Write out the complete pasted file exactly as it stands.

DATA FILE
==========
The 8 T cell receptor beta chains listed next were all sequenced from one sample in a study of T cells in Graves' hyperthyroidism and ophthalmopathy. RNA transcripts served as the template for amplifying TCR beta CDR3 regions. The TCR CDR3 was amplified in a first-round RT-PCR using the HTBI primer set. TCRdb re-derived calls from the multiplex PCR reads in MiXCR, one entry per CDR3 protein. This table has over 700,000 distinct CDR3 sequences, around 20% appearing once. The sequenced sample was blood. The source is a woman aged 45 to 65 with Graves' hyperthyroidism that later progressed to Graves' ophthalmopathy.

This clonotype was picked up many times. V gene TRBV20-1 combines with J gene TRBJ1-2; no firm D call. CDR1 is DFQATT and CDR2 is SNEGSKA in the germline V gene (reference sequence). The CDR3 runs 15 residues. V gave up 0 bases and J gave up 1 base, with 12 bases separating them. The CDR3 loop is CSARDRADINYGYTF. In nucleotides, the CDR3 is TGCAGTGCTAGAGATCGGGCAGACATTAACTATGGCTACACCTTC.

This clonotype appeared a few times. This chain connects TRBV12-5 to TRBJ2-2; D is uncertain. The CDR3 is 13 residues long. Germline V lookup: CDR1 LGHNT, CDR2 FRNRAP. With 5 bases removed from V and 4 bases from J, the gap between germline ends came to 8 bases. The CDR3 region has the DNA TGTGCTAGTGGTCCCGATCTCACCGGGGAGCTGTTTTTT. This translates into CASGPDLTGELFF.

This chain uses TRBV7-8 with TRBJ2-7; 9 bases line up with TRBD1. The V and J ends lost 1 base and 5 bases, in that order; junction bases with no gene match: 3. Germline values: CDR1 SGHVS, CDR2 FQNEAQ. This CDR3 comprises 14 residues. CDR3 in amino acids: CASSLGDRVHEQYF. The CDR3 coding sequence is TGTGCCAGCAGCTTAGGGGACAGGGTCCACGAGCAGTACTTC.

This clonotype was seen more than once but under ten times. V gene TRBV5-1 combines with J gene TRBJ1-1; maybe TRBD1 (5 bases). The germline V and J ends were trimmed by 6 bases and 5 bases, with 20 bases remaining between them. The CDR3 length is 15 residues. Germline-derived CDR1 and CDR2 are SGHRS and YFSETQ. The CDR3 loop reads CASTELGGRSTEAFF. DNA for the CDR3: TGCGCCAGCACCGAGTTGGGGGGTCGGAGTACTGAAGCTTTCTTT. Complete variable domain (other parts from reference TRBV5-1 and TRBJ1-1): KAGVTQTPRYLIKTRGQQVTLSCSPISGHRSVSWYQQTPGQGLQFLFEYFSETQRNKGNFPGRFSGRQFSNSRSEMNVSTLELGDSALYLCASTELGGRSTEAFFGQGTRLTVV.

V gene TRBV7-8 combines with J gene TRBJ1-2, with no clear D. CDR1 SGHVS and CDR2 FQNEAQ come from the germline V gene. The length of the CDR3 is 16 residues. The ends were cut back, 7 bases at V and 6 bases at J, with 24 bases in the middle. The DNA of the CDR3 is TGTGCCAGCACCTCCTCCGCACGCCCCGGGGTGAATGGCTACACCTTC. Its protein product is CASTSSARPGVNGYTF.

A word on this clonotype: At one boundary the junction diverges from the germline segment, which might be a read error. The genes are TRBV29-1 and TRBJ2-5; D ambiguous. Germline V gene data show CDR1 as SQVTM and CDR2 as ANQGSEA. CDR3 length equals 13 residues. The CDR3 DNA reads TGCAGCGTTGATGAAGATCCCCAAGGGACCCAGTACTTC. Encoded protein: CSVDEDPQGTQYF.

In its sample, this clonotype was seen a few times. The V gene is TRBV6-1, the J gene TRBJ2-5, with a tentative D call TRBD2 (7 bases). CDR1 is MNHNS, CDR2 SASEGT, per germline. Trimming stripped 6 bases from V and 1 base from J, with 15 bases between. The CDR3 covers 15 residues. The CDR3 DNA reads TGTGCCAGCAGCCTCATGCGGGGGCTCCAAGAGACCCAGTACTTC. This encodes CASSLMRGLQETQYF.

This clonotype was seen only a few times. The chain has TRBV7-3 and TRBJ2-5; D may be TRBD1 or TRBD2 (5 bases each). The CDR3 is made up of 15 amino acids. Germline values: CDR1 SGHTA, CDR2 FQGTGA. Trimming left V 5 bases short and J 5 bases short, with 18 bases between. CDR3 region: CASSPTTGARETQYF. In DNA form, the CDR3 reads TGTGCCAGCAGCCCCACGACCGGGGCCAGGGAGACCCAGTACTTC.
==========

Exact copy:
The 8 T cell receptor beta chains listed next were all sequenced from one sample in a study of T cells in Graves' hyperthyroidism and ophthalmopathy. RNA transcripts served as the template for amplifying TCR beta CDR3 regions. The TCR CDR3 was amplified in a first-round RT-PCR using the HTBI primer set. TCRdb re-derived calls from the multiplex PCR reads in MiXCR, one entry per CDR3 protein. This table has over 700,000 distinct CDR3 sequences, around 20% appearing once. The sequenced sample was blood. The source is a woman aged 45 to 65 with Graves' hyperthyroidism that later progressed to Graves' ophthalmopathy.

This clonotype was picked up many times. V gene TRBV20-1 combines with J gene TRBJ1-2; no firm D call. CDR1 is DFQATT and CDR2 is SNEGSKA in the germline V gene (reference sequence). The CDR3 runs 15 residues. V gave up 0 bases and J gave up 1 base, with 12 bases separating them. The CDR3 loop is CSARDRADINYGYTF. In nucleotides, the CDR3 is TGCAGTGCTAGAGATCGGGCAGACATTAACTATGGCTACACCTTC.

This clonotype appeared a few times. This chain connects TRBV12-5 to TRBJ2-2; D is uncertain. The CDR3 is 13 residues long. Germline V lookup: CDR1 LGHNT, CDR2 FRNRAP. With 5 bases removed from V and 4 bases from J, the gap between germline ends came to 8 bases. The CDR3 region has the DNA TGTGCTAGTGGTCCCGATCTCACCGGGGAGCTGTTTTTT. This translates into CASGPDLTGELFF.

This chain uses TRBV7-8 with TRBJ2-7; 9 bases line up with TRBD1. The V and J ends lost 1 base and 5 bases, in that order; junction bases with no gene match: 3. Germline values: CDR1 SGHVS, CDR2 FQNEAQ. This CDR3 comprises 14 residues. CDR3 in amino acids: CASSLGDRVHEQYF. The CDR3 coding sequence is TGTGCCAGCAGCTTAGGGGACAGGGTCCACGAGCAGTACTTC.

This clonotype was seen more than once but under ten times. V gene TRBV5-1 combines with J gene TRBJ1-1; maybe TRBD1 (5 bases). The germline V and J ends were trimmed by 6 bases and 5 bases, with 20 bases remaining between them. The CDR3 length is 15 residues. Germline-derived CDR1 and CDR2 are SGHRS and YFSETQ. The CDR3 loop reads CASTELGGRSTEAFF. DNA for the CDR3: TGCGCCAGCACCGAGTTGGGGGGTCGGAGTACTGAAGCTTTCTTT. Complete variable domain (other parts from reference TRBV5-1 and TRBJ1-1): KAGVTQTPRYLIKTRGQQVTLSCSPISGHRSVSWYQQTPGQGLQFLFEYFSETQRNKGNFPGRFSGRQFSNSRSEMNVSTLELGDSALYLCASTELGGRSTEAFFGQGTRLTVV.

V gene TRBV7-8 combines with J gene TRBJ1-2, with no clear D. CDR1 SGHVS and CDR2 FQNEAQ come from the germline V gene. The length of the CDR3 is 16 residues. The ends were cut back, 7 bases at V and 6 bases at J, with 24 bases in the middle. The DNA of the CDR3 is TGTGCCAGCACCTCCTCCGCACGCCCCGGGGTGAATGGCTACACCTTC. Its protein product is CASTSSARPGVNGYTF.

A word on this clonotype: At one boundary the junction diverges from the germline segment, which might be a read error. The genes are TRBV29-1 and TRBJ2-5; D ambiguous. Germline V gene data show CDR1 as SQVTM and CDR2 as ANQGSEA. CDR3 length equals 13 residues. The CDR3 DNA reads TGCAGCGTTGATGAAGATCCCCAAGGGACCCAGTACTTC. Encoded protein: CSVDEDPQGTQYF.

In its sample, this clonotype was seen a few times. The V gene is TRBV6-1, the J gene TRBJ2-5, with a tentative D call TRBD2 (7 bases). CDR1 is MNHNS, CDR2 SASEGT, per germline. Trimming stripped 6 bases from V and 1 base from J, with 15 bases between. The CDR3 covers 15 residues. The CDR3 DNA reads TGTGCCAGCAGCCTCATGCGGGGGCTCCAAGAGACCCAGTACTTC. This encodes CASSLMRGLQETQYF.

This clonotype was seen only a few times. The chain has TRBV7-3 and TRBJ2-5; D may be TRBD1 or TRBD2 (5 bases each). The CDR3 is made up of 15 amino acids. Germline values: CDR1 SGHTA, CDR2 FQGTGA. Trimming left V 5 bases short and J 5 bases short, with 18 bases between. CDR3 region: CASSPTTGARETQYF. In DNA form, the CDR3 reads TGTGCCAGCAGCCCCACGACCGGGGCCAGGGAGACCCAGTACTTC.